Data scientists spend so much time focused on learning: both machine learning and human learning.
A machine can learn. A data scientist spends a lot of time just trying to persuade a machine to learn. It just takes a lot of labelled data.
What about collections of people?
Organizations can learn too. It’s just that the data isn’t all labelled well.
Why Organizational Learning is Important
I was so impressed with Carl Anderson’s synthesis two years ago, about Data Driven Cultures, that I unpacked it and applied it to startups and strategy.
Coming back to it now, in 2018, a lot of what he was saying is purely about learning.
Carl Anderson, 2015, described a data driven culture as on that:
- Is continuously testing;
- Has a continuous improvement mindset;
- Is involved in predictive modeling and model improvement;
- Chooses among actions using a suite of weighted variables;
- Has a culture where decision makers take notice of key findings, trust them, and act upon them;
- Uses data to help inform and influence strategy.
Consider that set of bullets as though it’s a strategy – from an obvious machine intelligence perspective:
- Why test? To learn.
- Why learn? To improve.
- Why predict? To improve the future before it happens.
- Why make better choices? To make better strategy.
- Why make better strategy? To compete for scarce resources (and maximize the valuation/equity position of the founders or return to society/institution/organization)
As leaders of an organization (startup, institution, company, nonprofit, committee, department), we train people on some fairly small, unlabelled datasets (at time of writing) to make choices at decision opportunities. We rely on humans to be intelligent.
Silicon Valley has learned that learning fast matters to the competitive effectiveness of a firm. Those that learn faster and execute faster than others have a better chance of winning than those who don’t. So they invested a lot of time and effort in learning how to get faster at learning. And they do it well. As a Canadian writing these words, that is just evident.
Removing impediments to learning, and then to executing, is a strategic choice. Because the alternative is to maintain the present level of learning, and sometimes even, to unlearn things and regress.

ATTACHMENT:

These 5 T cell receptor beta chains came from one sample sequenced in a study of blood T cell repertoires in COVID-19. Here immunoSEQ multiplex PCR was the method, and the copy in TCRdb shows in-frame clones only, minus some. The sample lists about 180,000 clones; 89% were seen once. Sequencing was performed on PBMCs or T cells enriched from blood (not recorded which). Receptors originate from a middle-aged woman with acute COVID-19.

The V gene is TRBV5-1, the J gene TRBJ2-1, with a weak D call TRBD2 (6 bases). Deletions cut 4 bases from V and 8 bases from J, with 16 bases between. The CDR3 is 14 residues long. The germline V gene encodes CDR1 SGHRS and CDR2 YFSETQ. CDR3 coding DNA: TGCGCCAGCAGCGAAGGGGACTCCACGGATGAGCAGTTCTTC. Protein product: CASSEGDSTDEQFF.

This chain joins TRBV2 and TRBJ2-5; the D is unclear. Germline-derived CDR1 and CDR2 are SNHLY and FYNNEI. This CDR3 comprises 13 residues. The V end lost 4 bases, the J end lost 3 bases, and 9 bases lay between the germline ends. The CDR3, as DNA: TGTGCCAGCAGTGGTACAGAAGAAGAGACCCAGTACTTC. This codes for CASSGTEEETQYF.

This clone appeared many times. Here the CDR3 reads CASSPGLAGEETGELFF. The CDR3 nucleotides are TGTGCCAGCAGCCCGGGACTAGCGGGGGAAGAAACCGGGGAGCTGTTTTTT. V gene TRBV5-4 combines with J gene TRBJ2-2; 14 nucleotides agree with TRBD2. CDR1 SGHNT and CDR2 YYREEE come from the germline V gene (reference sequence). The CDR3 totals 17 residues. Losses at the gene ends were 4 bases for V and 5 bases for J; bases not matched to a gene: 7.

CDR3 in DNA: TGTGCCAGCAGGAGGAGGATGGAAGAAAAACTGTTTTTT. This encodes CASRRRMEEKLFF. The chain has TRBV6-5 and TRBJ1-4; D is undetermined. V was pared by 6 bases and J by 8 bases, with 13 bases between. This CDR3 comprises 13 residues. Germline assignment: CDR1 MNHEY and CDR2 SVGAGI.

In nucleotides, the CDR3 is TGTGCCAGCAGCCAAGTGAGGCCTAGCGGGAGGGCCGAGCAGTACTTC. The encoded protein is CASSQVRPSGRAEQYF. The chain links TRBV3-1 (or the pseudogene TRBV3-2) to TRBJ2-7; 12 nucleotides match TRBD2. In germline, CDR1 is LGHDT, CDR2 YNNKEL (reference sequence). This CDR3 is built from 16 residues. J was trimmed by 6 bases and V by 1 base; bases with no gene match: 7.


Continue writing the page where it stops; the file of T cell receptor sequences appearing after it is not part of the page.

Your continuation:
How Organizations Learn
Organizations are collections of people, so they don’t learn the same way that an individual person learns.
- Decide to do something;
- Get some response from the environment;
- Different groups remember a different story about the response;
- Cite a version of that story when making another decision.
There are four kinds of rate limiting factors in how organizations learn:
- The decision to do something may require facts, resources, social buy-in and/or permission;
- The response from the environment may require facts to be collected, assembled, synthesized and communicated;
- The decision liquidity event may produce valuable social capital opportunities (there are reputations to credit and debit all of which takes time);
- The knowledge that is used in the next decision may be contested at the next decision opportunity;
And there are four responses, among many, from a data scientist:
- Decision speed can be increased by making learning central to strategy formation, to the strategy, and using that strategy as a way to get truth aligned;
- Responses from the environment may be processed in real-time if the strategy is disciplined the pipeline aligns with the decision pipeline;
- Social capital can be managed by recognizing teams and individuals when they engage in positive learning outcomes;